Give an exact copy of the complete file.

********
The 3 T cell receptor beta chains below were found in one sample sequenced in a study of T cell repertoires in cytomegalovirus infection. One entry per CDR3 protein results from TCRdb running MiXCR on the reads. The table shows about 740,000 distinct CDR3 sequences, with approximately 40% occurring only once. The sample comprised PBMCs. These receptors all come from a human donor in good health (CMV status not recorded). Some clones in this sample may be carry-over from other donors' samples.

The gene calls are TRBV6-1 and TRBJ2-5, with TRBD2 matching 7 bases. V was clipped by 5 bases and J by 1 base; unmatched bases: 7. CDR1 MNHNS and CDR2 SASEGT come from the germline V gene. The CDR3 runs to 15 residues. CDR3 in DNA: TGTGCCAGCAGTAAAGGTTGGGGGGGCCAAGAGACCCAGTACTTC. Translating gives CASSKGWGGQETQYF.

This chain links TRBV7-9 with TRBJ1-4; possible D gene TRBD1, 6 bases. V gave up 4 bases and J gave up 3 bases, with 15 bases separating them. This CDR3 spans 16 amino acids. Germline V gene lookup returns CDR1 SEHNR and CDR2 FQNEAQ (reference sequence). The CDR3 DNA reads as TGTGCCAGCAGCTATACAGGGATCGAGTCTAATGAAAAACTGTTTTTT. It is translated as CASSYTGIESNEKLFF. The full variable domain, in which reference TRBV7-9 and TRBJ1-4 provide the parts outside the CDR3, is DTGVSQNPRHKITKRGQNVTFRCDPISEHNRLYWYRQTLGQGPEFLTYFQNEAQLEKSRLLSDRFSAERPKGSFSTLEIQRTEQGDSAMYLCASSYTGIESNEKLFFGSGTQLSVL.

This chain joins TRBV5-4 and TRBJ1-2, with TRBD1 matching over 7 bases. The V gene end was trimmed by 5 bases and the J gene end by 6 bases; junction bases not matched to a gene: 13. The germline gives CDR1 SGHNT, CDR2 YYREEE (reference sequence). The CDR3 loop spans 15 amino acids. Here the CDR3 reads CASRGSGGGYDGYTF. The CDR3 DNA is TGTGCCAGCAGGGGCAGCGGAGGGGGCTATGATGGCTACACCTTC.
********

The 3 T cell receptor beta chains below were found in one sample sequenced in a study of T cell repertoires in cytomegalovirus infection. One entry per CDR3 protein results from TCRdb running MiXCR on the reads. The table shows about 740,000 distinct CDR3 sequences, with approximately 40% occurring only once. The sample comprised PBMCs. These receptors all come from a human donor in good health (CMV status not recorded). Some clones in this sample may be carry-over from other donors' samples.

The gene calls are TRBV6-1 and TRBJ2-5, with TRBD2 matching 7 bases. V was clipped by 5 bases and J by 1 base; unmatched bases: 7. CDR1 MNHNS and CDR2 SASEGT come from the germline V gene. The CDR3 runs to 15 residues. CDR3 in DNA: TGTGCCAGCAGTAAAGGTTGGGGGGGCCAAGAGACCCAGTACTTC. Translating gives CASSKGWGGQETQYF.

This chain links TRBV7-9 with TRBJ1-4; possible D gene TRBD1, 6 bases. V gave up 4 bases and J gave up 3 bases, with 15 bases separating them. This CDR3 spans 16 amino acids. Germline V gene lookup returns CDR1 SEHNR and CDR2 FQNEAQ (reference sequence). The CDR3 DNA reads as TGTGCCAGCAGCTATACAGGGATCGAGTCTAATGAAAAACTGTTTTTT. It is translated as CASSYTGIESNEKLFF. The full variable domain, in which reference TRBV7-9 and TRBJ1-4 provide the parts outside the CDR3, is DTGVSQNPRHKITKRGQNVTFRCDPISEHNRLYWYRQTLGQGPEFLTYFQNEAQLEKSRLLSDRFSAERPKGSFSTLEIQRTEQGDSAMYLCASSYTGIESNEKLFFGSGTQLSVL.

This chain joins TRBV5-4 and TRBJ1-2, with TRBD1 matching over 7 bases. The V gene end was trimmed by 5 bases and the J gene end by 6 bases; junction bases not matched to a gene: 13. The germline gives CDR1 SGHNT, CDR2 YYREEE (reference sequence). The CDR3 loop spans 15 amino acids. Here the CDR3 reads CASRGSGGGYDGYTF. The CDR3 DNA is TGTGCCAGCAGGGGCAGCGGAGGGGGCTATGATGGCTACACCTTC.